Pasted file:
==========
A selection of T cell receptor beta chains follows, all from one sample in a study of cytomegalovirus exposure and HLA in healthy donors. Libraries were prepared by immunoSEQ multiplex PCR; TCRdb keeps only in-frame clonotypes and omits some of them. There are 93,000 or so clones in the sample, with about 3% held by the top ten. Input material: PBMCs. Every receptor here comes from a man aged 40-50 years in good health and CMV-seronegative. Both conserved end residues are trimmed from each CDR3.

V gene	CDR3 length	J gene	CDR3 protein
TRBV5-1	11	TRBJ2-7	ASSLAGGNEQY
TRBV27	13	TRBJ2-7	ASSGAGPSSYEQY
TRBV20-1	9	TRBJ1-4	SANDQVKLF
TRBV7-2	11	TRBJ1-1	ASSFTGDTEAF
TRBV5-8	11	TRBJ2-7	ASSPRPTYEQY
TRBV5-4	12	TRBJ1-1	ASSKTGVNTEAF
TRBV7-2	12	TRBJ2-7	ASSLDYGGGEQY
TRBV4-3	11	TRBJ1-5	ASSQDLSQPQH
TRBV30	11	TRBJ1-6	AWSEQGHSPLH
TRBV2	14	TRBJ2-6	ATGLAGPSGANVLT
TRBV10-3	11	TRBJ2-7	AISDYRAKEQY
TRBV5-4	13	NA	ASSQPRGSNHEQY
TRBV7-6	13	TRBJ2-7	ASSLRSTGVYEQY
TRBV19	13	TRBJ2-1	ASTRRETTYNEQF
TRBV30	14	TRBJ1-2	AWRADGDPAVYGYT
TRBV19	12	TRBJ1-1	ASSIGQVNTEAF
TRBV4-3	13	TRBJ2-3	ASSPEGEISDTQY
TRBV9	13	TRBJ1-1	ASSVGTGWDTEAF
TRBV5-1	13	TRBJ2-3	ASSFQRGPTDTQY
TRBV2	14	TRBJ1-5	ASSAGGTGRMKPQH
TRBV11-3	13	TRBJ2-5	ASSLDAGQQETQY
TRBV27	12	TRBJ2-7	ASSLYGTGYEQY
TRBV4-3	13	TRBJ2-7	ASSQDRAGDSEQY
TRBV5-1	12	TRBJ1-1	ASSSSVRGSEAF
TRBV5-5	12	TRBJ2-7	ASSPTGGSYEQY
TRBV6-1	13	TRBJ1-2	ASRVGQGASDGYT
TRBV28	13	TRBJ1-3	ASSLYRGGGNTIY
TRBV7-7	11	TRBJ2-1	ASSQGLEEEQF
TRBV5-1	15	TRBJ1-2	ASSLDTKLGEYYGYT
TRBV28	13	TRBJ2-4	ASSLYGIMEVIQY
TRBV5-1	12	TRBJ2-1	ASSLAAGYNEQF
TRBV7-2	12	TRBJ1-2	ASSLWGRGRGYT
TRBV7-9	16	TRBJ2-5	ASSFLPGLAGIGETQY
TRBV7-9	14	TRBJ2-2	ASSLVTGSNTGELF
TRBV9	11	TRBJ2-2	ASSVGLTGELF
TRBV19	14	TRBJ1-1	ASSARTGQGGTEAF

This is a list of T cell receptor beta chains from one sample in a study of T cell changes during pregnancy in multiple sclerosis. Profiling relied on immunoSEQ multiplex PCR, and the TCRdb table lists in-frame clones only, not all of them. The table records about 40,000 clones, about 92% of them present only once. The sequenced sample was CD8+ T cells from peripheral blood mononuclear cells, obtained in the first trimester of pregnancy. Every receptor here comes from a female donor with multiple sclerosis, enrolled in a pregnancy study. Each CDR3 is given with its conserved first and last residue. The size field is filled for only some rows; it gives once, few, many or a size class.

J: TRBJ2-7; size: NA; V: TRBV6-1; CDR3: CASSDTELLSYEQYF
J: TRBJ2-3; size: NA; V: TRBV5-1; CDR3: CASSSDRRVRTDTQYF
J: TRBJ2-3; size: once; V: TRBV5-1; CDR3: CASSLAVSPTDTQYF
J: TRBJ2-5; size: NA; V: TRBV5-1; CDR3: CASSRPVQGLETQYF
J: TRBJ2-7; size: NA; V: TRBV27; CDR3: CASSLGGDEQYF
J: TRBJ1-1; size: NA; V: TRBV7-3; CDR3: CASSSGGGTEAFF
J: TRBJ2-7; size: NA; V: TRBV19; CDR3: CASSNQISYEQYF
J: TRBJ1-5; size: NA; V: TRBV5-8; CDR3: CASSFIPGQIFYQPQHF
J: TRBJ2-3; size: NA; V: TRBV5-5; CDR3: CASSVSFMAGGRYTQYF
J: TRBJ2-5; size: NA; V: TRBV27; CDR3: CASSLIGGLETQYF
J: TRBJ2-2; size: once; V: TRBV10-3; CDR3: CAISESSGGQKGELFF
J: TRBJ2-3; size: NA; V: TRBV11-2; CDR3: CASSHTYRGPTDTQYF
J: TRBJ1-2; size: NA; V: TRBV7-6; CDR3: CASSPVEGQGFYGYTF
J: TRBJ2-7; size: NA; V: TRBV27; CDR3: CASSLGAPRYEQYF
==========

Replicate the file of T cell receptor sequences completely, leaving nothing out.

A selection of T cell receptor beta chains follows, all from one sample in a study of cytomegalovirus exposure and HLA in healthy donors. Libraries were prepared by immunoSEQ multiplex PCR; TCRdb keeps only in-frame clonotypes and omits some of them. There are 93,000 or so clones in the sample, with about 3% held by the top ten. Input material: PBMCs. Every receptor here comes from a man aged 40-50 years in good health and CMV-seronegative. Both conserved end residues are trimmed from each CDR3.

V gene	CDR3 length	J gene	CDR3 protein
TRBV5-1	11	TRBJ2-7	ASSLAGGNEQY
TRBV27	13	TRBJ2-7	ASSGAGPSSYEQY
TRBV20-1	9	TRBJ1-4	SANDQVKLF
TRBV7-2	11	TRBJ1-1	ASSFTGDTEAF
TRBV5-8	11	TRBJ2-7	ASSPRPTYEQY
TRBV5-4	12	TRBJ1-1	ASSKTGVNTEAF
TRBV7-2	12	TRBJ2-7	ASSLDYGGGEQY
TRBV4-3	11	TRBJ1-5	ASSQDLSQPQH
TRBV30	11	TRBJ1-6	AWSEQGHSPLH
TRBV2	14	TRBJ2-6	ATGLAGPSGANVLT
TRBV10-3	11	TRBJ2-7	AISDYRAKEQY
TRBV5-4	13	NA	ASSQPRGSNHEQY
TRBV7-6	13	TRBJ2-7	ASSLRSTGVYEQY
TRBV19	13	TRBJ2-1	ASTRRETTYNEQF
TRBV30	14	TRBJ1-2	AWRADGDPAVYGYT
TRBV19	12	TRBJ1-1	ASSIGQVNTEAF
TRBV4-3	13	TRBJ2-3	ASSPEGEISDTQY
TRBV9	13	TRBJ1-1	ASSVGTGWDTEAF
TRBV5-1	13	TRBJ2-3	ASSFQRGPTDTQY
TRBV2	14	TRBJ1-5	ASSAGGTGRMKPQH
TRBV11-3	13	TRBJ2-5	ASSLDAGQQETQY
TRBV27	12	TRBJ2-7	ASSLYGTGYEQY
TRBV4-3	13	TRBJ2-7	ASSQDRAGDSEQY
TRBV5-1	12	TRBJ1-1	ASSSSVRGSEAF
TRBV5-5	12	TRBJ2-7	ASSPTGGSYEQY
TRBV6-1	13	TRBJ1-2	ASRVGQGASDGYT
TRBV28	13	TRBJ1-3	ASSLYRGGGNTIY
TRBV7-7	11	TRBJ2-1	ASSQGLEEEQF
TRBV5-1	15	TRBJ1-2	ASSLDTKLGEYYGYT
TRBV28	13	TRBJ2-4	ASSLYGIMEVIQY
TRBV5-1	12	TRBJ2-1	ASSLAAGYNEQF
TRBV7-2	12	TRBJ1-2	ASSLWGRGRGYT
TRBV7-9	16	TRBJ2-5	ASSFLPGLAGIGETQY
TRBV7-9	14	TRBJ2-2	ASSLVTGSNTGELF
TRBV9	11	TRBJ2-2	ASSVGLTGELF
TRBV19	14	TRBJ1-1	ASSARTGQGGTEAF

This is a list of T cell receptor beta chains from one sample in a study of T cell changes during pregnancy in multiple sclerosis. Profiling relied on immunoSEQ multiplex PCR, and the TCRdb table lists in-frame clones only, not all of them. The table records about 40,000 clones, about 92% of them present only once. The sequenced sample was CD8+ T cells from peripheral blood mononuclear cells, obtained in the first trimester of pregnancy. Every receptor here comes from a female donor with multiple sclerosis, enrolled in a pregnancy study. Each CDR3 is given with its conserved first and last residue. The size field is filled for only some rows; it gives once, few, many or a size class.

J: TRBJ2-7; size: NA; V: TRBV6-1; CDR3: CASSDTELLSYEQYF
J: TRBJ2-3; size: NA; V: TRBV5-1; CDR3: CASSSDRRVRTDTQYF
J: TRBJ2-3; size: once; V: TRBV5-1; CDR3: CASSLAVSPTDTQYF
J: TRBJ2-5; size: NA; V: TRBV5-1; CDR3: CASSRPVQGLETQYF
J: TRBJ2-7; size: NA; V: TRBV27; CDR3: CASSLGGDEQYF
J: TRBJ1-1; size: NA; V: TRBV7-3; CDR3: CASSSGGGTEAFF
J: TRBJ2-7; size: NA; V: TRBV19; CDR3: CASSNQISYEQYF
J: TRBJ1-5; size: NA; V: TRBV5-8; CDR3: CASSFIPGQIFYQPQHF
J: TRBJ2-3; size: NA; V: TRBV5-5; CDR3: CASSVSFMAGGRYTQYF
J: TRBJ2-5; size: NA; V: TRBV27; CDR3: CASSLIGGLETQYF
J: TRBJ2-2; size: once; V: TRBV10-3; CDR3: CAISESSGGQKGELFF
J: TRBJ2-3; size: NA; V: TRBV11-2; CDR3: CASSHTYRGPTDTQYF
J: TRBJ1-2; size: NA; V: TRBV7-6; CDR3: CASSPVEGQGFYGYTF
J: TRBJ2-7; size: NA; V: TRBV27; CDR3: CASSLGAPRYEQYF